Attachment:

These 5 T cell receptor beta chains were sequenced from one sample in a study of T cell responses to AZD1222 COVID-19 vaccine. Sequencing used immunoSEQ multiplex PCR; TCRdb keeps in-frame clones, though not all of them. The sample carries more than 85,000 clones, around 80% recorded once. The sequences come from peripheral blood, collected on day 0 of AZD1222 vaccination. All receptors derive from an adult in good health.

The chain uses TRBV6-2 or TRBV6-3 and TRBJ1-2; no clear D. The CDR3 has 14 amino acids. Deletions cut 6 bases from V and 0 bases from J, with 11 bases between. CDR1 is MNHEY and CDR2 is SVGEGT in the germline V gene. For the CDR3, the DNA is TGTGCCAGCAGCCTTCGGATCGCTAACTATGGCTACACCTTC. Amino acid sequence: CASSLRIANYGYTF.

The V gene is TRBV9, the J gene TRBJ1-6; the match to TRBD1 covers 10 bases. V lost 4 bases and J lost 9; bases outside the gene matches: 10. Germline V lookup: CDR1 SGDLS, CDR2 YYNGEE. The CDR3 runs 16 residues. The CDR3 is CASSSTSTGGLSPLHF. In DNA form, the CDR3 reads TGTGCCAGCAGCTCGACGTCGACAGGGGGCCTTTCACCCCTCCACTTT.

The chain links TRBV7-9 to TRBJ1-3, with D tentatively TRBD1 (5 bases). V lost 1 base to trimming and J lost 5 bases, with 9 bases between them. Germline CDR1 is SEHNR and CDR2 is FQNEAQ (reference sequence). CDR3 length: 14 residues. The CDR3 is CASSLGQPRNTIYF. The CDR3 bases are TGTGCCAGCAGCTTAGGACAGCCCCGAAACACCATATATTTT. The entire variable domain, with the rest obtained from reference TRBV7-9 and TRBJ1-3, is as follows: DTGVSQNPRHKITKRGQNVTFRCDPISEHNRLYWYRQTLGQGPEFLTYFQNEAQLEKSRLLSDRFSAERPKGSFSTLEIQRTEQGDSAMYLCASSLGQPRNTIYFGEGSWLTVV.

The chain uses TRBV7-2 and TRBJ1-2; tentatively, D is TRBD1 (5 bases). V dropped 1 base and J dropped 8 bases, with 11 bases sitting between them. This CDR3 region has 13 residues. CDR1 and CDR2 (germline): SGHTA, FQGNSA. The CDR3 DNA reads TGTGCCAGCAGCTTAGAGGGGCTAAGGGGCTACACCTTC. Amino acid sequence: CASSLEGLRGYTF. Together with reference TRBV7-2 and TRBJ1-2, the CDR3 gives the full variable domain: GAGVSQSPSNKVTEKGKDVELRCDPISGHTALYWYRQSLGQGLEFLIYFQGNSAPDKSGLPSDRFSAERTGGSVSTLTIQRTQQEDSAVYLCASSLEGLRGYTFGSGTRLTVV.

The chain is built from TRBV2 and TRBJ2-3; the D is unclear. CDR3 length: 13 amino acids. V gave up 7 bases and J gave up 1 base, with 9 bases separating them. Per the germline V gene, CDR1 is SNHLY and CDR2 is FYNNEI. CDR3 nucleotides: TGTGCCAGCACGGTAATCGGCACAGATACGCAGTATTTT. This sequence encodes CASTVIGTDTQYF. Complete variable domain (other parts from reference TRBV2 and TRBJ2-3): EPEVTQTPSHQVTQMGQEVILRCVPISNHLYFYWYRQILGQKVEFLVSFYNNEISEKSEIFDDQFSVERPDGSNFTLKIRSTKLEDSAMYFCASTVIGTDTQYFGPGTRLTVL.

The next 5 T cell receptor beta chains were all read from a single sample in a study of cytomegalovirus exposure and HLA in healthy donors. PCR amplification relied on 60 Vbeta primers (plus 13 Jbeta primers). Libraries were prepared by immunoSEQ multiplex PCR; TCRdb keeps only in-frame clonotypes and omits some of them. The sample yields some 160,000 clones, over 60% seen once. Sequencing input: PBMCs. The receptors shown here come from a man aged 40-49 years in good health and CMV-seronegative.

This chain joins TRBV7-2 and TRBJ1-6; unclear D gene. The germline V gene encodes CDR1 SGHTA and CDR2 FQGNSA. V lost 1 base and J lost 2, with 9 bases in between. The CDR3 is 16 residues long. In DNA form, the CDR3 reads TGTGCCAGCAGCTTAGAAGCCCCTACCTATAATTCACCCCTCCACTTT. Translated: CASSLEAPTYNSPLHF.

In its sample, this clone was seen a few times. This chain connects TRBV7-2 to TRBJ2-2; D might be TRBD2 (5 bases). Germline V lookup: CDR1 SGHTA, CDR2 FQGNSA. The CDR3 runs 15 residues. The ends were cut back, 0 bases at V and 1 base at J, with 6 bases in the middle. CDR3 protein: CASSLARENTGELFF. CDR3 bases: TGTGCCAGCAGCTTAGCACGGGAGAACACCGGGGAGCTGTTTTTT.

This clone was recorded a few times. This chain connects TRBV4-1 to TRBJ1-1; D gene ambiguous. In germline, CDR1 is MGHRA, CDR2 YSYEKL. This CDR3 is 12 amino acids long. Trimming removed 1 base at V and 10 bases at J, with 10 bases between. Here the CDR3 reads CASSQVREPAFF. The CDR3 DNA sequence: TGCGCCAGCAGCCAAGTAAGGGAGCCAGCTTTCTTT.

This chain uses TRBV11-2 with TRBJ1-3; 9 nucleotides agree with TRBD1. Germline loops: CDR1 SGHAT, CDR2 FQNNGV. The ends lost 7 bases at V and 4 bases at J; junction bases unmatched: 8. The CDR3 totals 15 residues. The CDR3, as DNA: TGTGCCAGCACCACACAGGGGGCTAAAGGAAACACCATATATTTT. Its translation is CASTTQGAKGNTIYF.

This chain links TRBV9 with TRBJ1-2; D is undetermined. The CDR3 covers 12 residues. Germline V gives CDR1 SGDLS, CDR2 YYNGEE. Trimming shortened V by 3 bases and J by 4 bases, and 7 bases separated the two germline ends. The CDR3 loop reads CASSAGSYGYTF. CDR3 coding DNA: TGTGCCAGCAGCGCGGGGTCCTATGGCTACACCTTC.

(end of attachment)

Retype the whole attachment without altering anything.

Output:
These 5 T cell receptor beta chains were sequenced from one sample in a study of T cell responses to AZD1222 COVID-19 vaccine. Sequencing used immunoSEQ multiplex PCR; TCRdb keeps in-frame clones, though not all of them. The sample carries more than 85,000 clones, around 80% recorded once. The sequences come from peripheral blood, collected on day 0 of AZD1222 vaccination. All receptors derive from an adult in good health.

The chain uses TRBV6-2 or TRBV6-3 and TRBJ1-2; no clear D. The CDR3 has 14 amino acids. Deletions cut 6 bases from V and 0 bases from J, with 11 bases between. CDR1 is MNHEY and CDR2 is SVGEGT in the germline V gene. For the CDR3, the DNA is TGTGCCAGCAGCCTTCGGATCGCTAACTATGGCTACACCTTC. Amino acid sequence: CASSLRIANYGYTF.

The V gene is TRBV9, the J gene TRBJ1-6; the match to TRBD1 covers 10 bases. V lost 4 bases and J lost 9; bases outside the gene matches: 10. Germline V lookup: CDR1 SGDLS, CDR2 YYNGEE. The CDR3 runs 16 residues. The CDR3 is CASSSTSTGGLSPLHF. In DNA form, the CDR3 reads TGTGCCAGCAGCTCGACGTCGACAGGGGGCCTTTCACCCCTCCACTTT.

The chain links TRBV7-9 to TRBJ1-3, with D tentatively TRBD1 (5 bases). V lost 1 base to trimming and J lost 5 bases, with 9 bases between them. Germline CDR1 is SEHNR and CDR2 is FQNEAQ (reference sequence). CDR3 length: 14 residues. The CDR3 is CASSLGQPRNTIYF. The CDR3 bases are TGTGCCAGCAGCTTAGGACAGCCCCGAAACACCATATATTTT. The entire variable domain, with the rest obtained from reference TRBV7-9 and TRBJ1-3, is as follows: DTGVSQNPRHKITKRGQNVTFRCDPISEHNRLYWYRQTLGQGPEFLTYFQNEAQLEKSRLLSDRFSAERPKGSFSTLEIQRTEQGDSAMYLCASSLGQPRNTIYFGEGSWLTVV.

The chain uses TRBV7-2 and TRBJ1-2; tentatively, D is TRBD1 (5 bases). V dropped 1 base and J dropped 8 bases, with 11 bases sitting between them. This CDR3 region has 13 residues. CDR1 and CDR2 (germline): SGHTA, FQGNSA. The CDR3 DNA reads TGTGCCAGCAGCTTAGAGGGGCTAAGGGGCTACACCTTC. Amino acid sequence: CASSLEGLRGYTF. Together with reference TRBV7-2 and TRBJ1-2, the CDR3 gives the full variable domain: GAGVSQSPSNKVTEKGKDVELRCDPISGHTALYWYRQSLGQGLEFLIYFQGNSAPDKSGLPSDRFSAERTGGSVSTLTIQRTQQEDSAVYLCASSLEGLRGYTFGSGTRLTVV.

The chain is built from TRBV2 and TRBJ2-3; the D is unclear. CDR3 length: 13 amino acids. V gave up 7 bases and J gave up 1 base, with 9 bases separating them. Per the germline V gene, CDR1 is SNHLY and CDR2 is FYNNEI. CDR3 nucleotides: TGTGCCAGCACGGTAATCGGCACAGATACGCAGTATTTT. This sequence encodes CASTVIGTDTQYF. Complete variable domain (other parts from reference TRBV2 and TRBJ2-3): EPEVTQTPSHQVTQMGQEVILRCVPISNHLYFYWYRQILGQKVEFLVSFYNNEISEKSEIFDDQFSVERPDGSNFTLKIRSTKLEDSAMYFCASTVIGTDTQYFGPGTRLTVL.

The next 5 T cell receptor beta chains were all read from a single sample in a study of cytomegalovirus exposure and HLA in healthy donors. PCR amplification relied on 60 Vbeta primers (plus 13 Jbeta primers). Libraries were prepared by immunoSEQ multiplex PCR; TCRdb keeps only in-frame clonotypes and omits some of them. The sample yields some 160,000 clones, over 60% seen once. Sequencing input: PBMCs. The receptors shown here come from a man aged 40-49 years in good health and CMV-seronegative.

This chain joins TRBV7-2 and TRBJ1-6; unclear D gene. The germline V gene encodes CDR1 SGHTA and CDR2 FQGNSA. V lost 1 base and J lost 2, with 9 bases in between. The CDR3 is 16 residues long. In DNA form, the CDR3 reads TGTGCCAGCAGCTTAGAAGCCCCTACCTATAATTCACCCCTCCACTTT. Translated: CASSLEAPTYNSPLHF.

In its sample, this clone was seen a few times. This chain connects TRBV7-2 to TRBJ2-2; D might be TRBD2 (5 bases). Germline V lookup: CDR1 SGHTA, CDR2 FQGNSA. The CDR3 runs 15 residues. The ends were cut back, 0 bases at V and 1 base at J, with 6 bases in the middle. CDR3 protein: CASSLARENTGELFF. CDR3 bases: TGTGCCAGCAGCTTAGCACGGGAGAACACCGGGGAGCTGTTTTTT.

This clone was recorded a few times. This chain connects TRBV4-1 to TRBJ1-1; D gene ambiguous. In germline, CDR1 is MGHRA, CDR2 YSYEKL. This CDR3 is 12 amino acids long. Trimming removed 1 base at V and 10 bases at J, with 10 bases between. Here the CDR3 reads CASSQVREPAFF. The CDR3 DNA sequence: TGCGCCAGCAGCCAAGTAAGGGAGCCAGCTTTCTTT.

This chain uses TRBV11-2 with TRBJ1-3; 9 nucleotides agree with TRBD1. Germline loops: CDR1 SGHAT, CDR2 FQNNGV. The ends lost 7 bases at V and 4 bases at J; junction bases unmatched: 8. The CDR3 totals 15 residues. The CDR3, as DNA: TGTGCCAGCACCACACAGGGGGCTAAAGGAAACACCATATATTTT. Its translation is CASTTQGAKGNTIYF.

This chain links TRBV9 with TRBJ1-2; D is undetermined. The CDR3 covers 12 residues. Germline V gives CDR1 SGDLS, CDR2 YYNGEE. Trimming shortened V by 3 bases and J by 4 bases, and 7 bases separated the two germline ends. The CDR3 loop reads CASSAGSYGYTF. CDR3 coding DNA: TGTGCCAGCAGCGCGGGGTCCTATGGCTACACCTTC.